A video extolling Everyday Math explains why correct answers are not so important.  A Common Core official explains to teachers that "3×4 = 11" might be an acceptable answer. "If they were able to explain their reasoning[.] ... We're really more focusing on the how and the why."  The linked video reveals the doctrine that pervades schools of education – namely, mastery of facts and procedural fluency are not stressed.

Constructivism is an example of sophistical gigantism, like a 7-foot woman.  Today, it's bigger and more powerful than the rest of the curriculum.  This victory was made possible by deep thinking such as: "The emphasis is on the learner as an active 'maker of meanings.'  The role of the teacher is to enter into a dialogue with the learner, trying to understand the meaning to that learner of the material to be learned, and to help her or him to refine their understanding[.]"

This nonlogical kind of logic is arguably more weird than Lady Myrtle Corbin, who had four legs, two vaginas, and five children.

Common Core presents such geeky quandaries as "in each cube stick, color some cubes blue and the rest of the cubes red.  Draw the cubes you colored in the number bond.  Show the hidden partners in your fingers to an adult.  Color the fingers you showed."  Ew.

You can't believe that professors would present such malarkey to the world.  The trick for the rest of us is to separate these faux experts from their pretensions.

The professor at Notre Dame seems correct in supposing that ignorance is the primary goal of our Education Establishment.  Their version of socialism requires leveling.  This goal demands that everyone be mediocre.  If your kid knows something another kid doesn't know, the other kid will feel bad.  That cannot be allowed, so your kid must be kept ignorant.  This is according to the Doctrine of Self-Esteem.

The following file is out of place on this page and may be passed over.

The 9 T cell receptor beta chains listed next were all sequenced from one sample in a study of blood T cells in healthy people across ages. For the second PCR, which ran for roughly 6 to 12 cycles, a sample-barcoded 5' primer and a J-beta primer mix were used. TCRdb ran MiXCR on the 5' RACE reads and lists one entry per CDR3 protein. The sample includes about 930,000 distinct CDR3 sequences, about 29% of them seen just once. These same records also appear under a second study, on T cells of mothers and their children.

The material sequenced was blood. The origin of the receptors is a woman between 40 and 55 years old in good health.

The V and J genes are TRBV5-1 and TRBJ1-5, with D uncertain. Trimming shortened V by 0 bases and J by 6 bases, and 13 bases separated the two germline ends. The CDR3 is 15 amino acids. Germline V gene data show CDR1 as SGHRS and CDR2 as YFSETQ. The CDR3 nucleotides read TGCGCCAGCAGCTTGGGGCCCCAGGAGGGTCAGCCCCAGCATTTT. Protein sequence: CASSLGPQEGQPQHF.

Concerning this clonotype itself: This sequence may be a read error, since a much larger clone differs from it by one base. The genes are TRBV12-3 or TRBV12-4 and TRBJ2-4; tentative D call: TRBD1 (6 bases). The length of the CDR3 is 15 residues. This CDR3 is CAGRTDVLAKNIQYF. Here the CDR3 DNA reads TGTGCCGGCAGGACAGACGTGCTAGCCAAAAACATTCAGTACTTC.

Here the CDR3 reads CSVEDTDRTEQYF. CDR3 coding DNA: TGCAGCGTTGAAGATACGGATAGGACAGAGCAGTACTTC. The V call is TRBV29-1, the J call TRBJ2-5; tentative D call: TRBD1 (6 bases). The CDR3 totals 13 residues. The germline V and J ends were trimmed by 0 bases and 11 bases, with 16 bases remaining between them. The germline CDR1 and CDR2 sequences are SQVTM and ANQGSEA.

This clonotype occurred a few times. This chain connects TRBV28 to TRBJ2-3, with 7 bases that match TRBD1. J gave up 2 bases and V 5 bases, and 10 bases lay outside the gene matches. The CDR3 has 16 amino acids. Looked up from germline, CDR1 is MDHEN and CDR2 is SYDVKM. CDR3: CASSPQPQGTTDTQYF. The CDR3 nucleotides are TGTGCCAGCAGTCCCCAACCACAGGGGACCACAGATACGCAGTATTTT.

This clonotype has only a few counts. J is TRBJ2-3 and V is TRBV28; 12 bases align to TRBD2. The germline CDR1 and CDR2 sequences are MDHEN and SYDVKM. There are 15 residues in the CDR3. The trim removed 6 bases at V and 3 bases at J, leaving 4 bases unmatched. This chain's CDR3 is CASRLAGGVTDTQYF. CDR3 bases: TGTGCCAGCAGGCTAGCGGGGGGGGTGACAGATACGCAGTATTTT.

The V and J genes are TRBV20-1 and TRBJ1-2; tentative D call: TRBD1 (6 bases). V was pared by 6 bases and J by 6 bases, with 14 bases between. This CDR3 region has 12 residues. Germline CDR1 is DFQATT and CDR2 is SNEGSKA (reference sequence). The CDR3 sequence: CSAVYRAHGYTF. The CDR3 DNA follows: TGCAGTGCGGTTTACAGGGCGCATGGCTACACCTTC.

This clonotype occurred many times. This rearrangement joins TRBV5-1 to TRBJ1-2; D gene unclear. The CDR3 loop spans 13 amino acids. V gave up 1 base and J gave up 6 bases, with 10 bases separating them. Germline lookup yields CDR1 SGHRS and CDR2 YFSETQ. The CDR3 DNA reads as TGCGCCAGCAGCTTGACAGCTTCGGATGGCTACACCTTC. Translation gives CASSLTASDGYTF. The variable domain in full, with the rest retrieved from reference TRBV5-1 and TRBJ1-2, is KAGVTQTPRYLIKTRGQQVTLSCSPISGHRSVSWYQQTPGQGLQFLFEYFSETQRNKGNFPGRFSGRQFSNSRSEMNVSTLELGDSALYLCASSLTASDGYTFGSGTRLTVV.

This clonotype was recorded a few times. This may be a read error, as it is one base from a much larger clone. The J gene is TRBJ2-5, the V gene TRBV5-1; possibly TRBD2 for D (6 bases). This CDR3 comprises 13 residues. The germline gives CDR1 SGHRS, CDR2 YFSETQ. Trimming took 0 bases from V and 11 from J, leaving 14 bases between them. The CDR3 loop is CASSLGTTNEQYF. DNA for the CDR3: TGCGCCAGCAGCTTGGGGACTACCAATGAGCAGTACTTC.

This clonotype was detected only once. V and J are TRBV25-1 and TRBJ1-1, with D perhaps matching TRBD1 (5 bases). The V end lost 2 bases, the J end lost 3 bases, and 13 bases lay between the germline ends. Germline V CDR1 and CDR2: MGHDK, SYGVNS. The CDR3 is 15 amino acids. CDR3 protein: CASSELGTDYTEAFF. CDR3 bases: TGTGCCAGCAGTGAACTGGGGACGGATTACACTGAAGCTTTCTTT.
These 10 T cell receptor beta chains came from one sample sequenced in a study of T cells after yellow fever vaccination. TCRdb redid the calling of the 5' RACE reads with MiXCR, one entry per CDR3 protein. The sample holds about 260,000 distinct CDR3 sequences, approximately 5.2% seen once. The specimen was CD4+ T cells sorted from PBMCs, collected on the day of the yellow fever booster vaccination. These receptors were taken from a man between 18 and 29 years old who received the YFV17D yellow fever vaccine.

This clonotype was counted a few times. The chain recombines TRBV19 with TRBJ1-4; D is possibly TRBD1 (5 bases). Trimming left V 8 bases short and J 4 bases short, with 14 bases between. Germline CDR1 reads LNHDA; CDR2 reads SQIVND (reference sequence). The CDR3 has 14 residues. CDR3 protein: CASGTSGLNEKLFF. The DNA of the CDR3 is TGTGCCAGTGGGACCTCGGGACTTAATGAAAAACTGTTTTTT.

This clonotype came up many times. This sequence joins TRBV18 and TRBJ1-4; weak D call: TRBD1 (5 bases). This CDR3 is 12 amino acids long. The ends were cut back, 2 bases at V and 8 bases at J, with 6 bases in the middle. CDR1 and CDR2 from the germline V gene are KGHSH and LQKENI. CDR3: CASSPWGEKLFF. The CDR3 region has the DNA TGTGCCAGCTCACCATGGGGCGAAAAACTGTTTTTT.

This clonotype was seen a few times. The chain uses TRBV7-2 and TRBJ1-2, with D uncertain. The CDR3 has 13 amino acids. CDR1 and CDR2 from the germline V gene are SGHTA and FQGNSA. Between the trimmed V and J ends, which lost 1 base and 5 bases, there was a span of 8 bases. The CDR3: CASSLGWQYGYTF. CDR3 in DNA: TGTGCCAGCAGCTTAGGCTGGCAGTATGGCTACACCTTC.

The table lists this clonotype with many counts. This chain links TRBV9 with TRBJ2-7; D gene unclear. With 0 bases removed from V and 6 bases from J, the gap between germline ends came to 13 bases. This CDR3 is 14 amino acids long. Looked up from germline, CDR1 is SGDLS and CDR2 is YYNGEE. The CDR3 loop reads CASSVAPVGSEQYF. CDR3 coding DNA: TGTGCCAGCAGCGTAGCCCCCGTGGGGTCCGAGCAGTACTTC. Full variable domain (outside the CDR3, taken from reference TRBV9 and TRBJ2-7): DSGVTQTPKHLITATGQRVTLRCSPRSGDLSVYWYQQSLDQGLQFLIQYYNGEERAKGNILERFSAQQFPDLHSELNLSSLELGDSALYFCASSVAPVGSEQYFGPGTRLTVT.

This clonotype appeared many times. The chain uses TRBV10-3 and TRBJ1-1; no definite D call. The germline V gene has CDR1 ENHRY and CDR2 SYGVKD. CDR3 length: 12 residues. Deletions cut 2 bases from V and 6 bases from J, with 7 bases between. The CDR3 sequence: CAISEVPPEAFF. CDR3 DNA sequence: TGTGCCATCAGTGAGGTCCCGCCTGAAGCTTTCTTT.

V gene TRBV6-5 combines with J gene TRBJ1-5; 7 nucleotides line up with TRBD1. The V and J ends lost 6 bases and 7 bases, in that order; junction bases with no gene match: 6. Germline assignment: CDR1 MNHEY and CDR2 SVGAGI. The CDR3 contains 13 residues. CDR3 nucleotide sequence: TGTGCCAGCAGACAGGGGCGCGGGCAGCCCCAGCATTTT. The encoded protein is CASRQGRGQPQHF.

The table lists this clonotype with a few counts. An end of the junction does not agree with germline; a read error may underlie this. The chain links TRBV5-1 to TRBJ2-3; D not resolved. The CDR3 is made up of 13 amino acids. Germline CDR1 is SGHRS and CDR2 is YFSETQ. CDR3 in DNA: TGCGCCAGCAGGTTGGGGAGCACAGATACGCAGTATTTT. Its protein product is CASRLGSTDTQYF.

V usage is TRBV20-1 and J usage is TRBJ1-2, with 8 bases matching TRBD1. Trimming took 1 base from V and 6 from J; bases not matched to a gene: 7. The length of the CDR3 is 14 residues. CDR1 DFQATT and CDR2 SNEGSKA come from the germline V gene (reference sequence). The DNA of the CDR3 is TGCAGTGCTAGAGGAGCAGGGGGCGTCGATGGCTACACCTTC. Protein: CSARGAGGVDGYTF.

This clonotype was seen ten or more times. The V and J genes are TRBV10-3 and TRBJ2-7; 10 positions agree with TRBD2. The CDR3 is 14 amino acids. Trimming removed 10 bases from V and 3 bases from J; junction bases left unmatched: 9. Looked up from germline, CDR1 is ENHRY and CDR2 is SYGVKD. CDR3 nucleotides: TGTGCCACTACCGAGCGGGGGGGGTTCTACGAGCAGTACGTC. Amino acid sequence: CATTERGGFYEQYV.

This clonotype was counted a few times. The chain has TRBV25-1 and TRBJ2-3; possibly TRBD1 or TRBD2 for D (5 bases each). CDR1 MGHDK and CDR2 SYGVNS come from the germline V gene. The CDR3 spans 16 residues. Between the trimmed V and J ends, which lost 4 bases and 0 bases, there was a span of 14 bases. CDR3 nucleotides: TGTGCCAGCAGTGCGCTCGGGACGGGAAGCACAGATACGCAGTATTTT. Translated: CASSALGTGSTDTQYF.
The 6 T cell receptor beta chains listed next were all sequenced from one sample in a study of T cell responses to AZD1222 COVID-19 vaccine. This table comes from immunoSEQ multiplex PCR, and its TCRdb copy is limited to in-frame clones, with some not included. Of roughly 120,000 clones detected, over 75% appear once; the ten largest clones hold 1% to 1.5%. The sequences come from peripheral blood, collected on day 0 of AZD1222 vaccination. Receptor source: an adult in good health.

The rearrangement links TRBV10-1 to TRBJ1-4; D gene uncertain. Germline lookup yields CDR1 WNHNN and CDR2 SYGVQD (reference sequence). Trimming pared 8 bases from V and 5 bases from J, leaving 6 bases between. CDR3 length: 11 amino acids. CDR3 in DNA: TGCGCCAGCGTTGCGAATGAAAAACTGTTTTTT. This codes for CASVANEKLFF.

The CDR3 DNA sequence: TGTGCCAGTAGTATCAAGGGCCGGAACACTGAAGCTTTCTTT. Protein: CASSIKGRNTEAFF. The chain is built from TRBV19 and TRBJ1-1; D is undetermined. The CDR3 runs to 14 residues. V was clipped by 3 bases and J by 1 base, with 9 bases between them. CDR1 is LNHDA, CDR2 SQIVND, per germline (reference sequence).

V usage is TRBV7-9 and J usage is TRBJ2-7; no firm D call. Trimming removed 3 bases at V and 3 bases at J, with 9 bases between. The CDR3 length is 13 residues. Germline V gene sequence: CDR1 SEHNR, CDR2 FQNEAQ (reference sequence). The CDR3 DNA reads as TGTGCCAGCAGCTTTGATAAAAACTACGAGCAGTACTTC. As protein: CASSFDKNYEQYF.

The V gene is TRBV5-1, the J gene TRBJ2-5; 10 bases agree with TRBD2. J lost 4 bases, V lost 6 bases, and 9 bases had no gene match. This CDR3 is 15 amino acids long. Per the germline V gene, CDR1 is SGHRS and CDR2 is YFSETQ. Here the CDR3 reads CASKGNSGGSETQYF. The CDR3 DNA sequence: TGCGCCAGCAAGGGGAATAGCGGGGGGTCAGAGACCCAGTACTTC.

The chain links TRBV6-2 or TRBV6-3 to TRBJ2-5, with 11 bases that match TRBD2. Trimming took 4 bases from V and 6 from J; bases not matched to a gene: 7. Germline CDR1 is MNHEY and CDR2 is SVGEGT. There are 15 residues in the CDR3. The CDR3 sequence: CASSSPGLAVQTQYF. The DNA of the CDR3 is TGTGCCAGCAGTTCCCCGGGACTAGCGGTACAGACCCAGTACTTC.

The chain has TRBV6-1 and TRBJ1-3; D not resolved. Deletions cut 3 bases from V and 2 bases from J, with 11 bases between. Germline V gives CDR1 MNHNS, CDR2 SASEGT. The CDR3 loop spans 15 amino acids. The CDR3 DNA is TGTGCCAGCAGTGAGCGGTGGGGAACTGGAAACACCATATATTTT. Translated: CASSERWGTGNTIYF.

Arguably, sophistry-watching offers the same thrills as bat-cuddling or tick-collecting.  Oh, look at that!  Ugly!  Finally, there is deep pleasure in seeing a sophistry across the street and knowing exactly what it is.  You can get it before it gets you; that's the main thing.  Everyone should become a sophistophile (a neologism by the author, someone who enjoys sophistry as a creepy artform, akin to Geekophilia).

In short, know thine enemy.

Nowadays, the Education Establishment seems intent on sabotaging any possibility of meaning.  Our schools are adrift from the original purposes of education.  You know this because they invent goofy new jargon; they concoct strange new interpretations of everything; they seem perpetually to be seeking odd new goals and strange victories.  Remember that these professors (for example, in the case of Common Core Math) are not math professors.  They are professors of education.  This is freaky: two subjects they don't know much about (math and education), but they're allowed to run amuck in both.

Personally, I find their behavior reprehensible because it's hurting children.  At the same time, I find it fascinating in a sick sort of way, like the face of the star-nosed mole – the very picture of ew.

Bruce Deitrick Price's new book is Saving K-12: What happened to our public schools? How do we fix them?  He deconstructs educational theories and methods at Improve-Education.org.